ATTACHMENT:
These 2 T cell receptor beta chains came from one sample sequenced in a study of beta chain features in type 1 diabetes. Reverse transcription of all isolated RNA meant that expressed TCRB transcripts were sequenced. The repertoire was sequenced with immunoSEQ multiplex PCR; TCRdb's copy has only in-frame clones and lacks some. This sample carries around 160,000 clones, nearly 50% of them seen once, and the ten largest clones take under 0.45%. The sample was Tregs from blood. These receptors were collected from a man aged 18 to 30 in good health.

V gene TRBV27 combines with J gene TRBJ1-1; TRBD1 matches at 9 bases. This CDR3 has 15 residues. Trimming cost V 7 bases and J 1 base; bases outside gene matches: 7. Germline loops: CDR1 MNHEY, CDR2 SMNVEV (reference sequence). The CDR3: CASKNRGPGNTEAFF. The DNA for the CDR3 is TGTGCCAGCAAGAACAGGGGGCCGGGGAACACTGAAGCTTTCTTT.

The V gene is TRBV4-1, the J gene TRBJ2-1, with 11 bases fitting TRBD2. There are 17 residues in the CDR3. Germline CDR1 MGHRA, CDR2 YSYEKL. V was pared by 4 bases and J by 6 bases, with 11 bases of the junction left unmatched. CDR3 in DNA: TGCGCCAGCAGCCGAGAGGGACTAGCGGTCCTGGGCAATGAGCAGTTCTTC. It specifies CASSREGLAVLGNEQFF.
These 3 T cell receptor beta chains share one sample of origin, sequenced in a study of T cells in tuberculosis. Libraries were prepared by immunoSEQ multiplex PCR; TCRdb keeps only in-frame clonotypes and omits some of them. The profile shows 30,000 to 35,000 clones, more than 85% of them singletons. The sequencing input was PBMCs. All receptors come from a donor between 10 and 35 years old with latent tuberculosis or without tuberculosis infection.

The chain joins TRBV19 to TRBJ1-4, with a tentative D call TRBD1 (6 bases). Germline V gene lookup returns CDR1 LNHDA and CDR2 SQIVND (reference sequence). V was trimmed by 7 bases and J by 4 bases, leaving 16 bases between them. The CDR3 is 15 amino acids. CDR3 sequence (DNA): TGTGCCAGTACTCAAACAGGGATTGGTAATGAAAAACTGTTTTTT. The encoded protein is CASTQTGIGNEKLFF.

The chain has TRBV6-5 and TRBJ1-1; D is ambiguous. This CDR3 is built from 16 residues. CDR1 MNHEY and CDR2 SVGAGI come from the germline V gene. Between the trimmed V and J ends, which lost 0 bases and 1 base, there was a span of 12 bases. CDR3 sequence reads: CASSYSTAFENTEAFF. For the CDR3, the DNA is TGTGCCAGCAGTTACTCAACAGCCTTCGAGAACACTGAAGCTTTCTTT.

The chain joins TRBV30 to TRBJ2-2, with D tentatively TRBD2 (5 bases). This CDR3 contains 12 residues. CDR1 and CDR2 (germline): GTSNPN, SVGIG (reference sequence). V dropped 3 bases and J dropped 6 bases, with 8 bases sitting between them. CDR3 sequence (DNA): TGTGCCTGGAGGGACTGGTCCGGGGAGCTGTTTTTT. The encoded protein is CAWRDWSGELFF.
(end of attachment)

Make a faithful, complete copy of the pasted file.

These 2 T cell receptor beta chains came from one sample sequenced in a study of beta chain features in type 1 diabetes. Reverse transcription of all isolated RNA meant that expressed TCRB transcripts were sequenced. The repertoire was sequenced with immunoSEQ multiplex PCR; TCRdb's copy has only in-frame clones and lacks some. This sample carries around 160,000 clones, nearly 50% of them seen once, and the ten largest clones take under 0.45%. The sample was Tregs from blood. These receptors were collected from a man aged 18 to 30 in good health.

V gene TRBV27 combines with J gene TRBJ1-1; TRBD1 matches at 9 bases. This CDR3 has 15 residues. Trimming cost V 7 bases and J 1 base; bases outside gene matches: 7. Germline loops: CDR1 MNHEY, CDR2 SMNVEV (reference sequence). The CDR3: CASKNRGPGNTEAFF. The DNA for the CDR3 is TGTGCCAGCAAGAACAGGGGGCCGGGGAACACTGAAGCTTTCTTT.

The V gene is TRBV4-1, the J gene TRBJ2-1, with 11 bases fitting TRBD2. There are 17 residues in the CDR3. Germline CDR1 MGHRA, CDR2 YSYEKL. V was pared by 4 bases and J by 6 bases, with 11 bases of the junction left unmatched. CDR3 in DNA: TGCGCCAGCAGCCGAGAGGGACTAGCGGTCCTGGGCAATGAGCAGTTCTTC. It specifies CASSREGLAVLGNEQFF.
These 3 T cell receptor beta chains share one sample of origin, sequenced in a study of T cells in tuberculosis. Libraries were prepared by immunoSEQ multiplex PCR; TCRdb keeps only in-frame clonotypes and omits some of them. The profile shows 30,000 to 35,000 clones, more than 85% of them singletons. The sequencing input was PBMCs. All receptors come from a donor between 10 and 35 years old with latent tuberculosis or without tuberculosis infection.

The chain joins TRBV19 to TRBJ1-4, with a tentative D call TRBD1 (6 bases). Germline V gene lookup returns CDR1 LNHDA and CDR2 SQIVND (reference sequence). V was trimmed by 7 bases and J by 4 bases, leaving 16 bases between them. The CDR3 is 15 amino acids. CDR3 sequence (DNA): TGTGCCAGTACTCAAACAGGGATTGGTAATGAAAAACTGTTTTTT. The encoded protein is CASTQTGIGNEKLFF.

The chain has TRBV6-5 and TRBJ1-1; D is ambiguous. This CDR3 is built from 16 residues. CDR1 MNHEY and CDR2 SVGAGI come from the germline V gene. Between the trimmed V and J ends, which lost 0 bases and 1 base, there was a span of 12 bases. CDR3 sequence reads: CASSYSTAFENTEAFF. For the CDR3, the DNA is TGTGCCAGCAGTTACTCAACAGCCTTCGAGAACACTGAAGCTTTCTTT.

The chain joins TRBV30 to TRBJ2-2, with D tentatively TRBD2 (5 bases). This CDR3 contains 12 residues. CDR1 and CDR2 (germline): GTSNPN, SVGIG (reference sequence). V dropped 3 bases and J dropped 6 bases, with 8 bases sitting between them. CDR3 sequence (DNA): TGTGCCTGGAGGGACTGGTCCGGGGAGCTGTTTTTT. The encoded protein is CAWRDWSGELFF.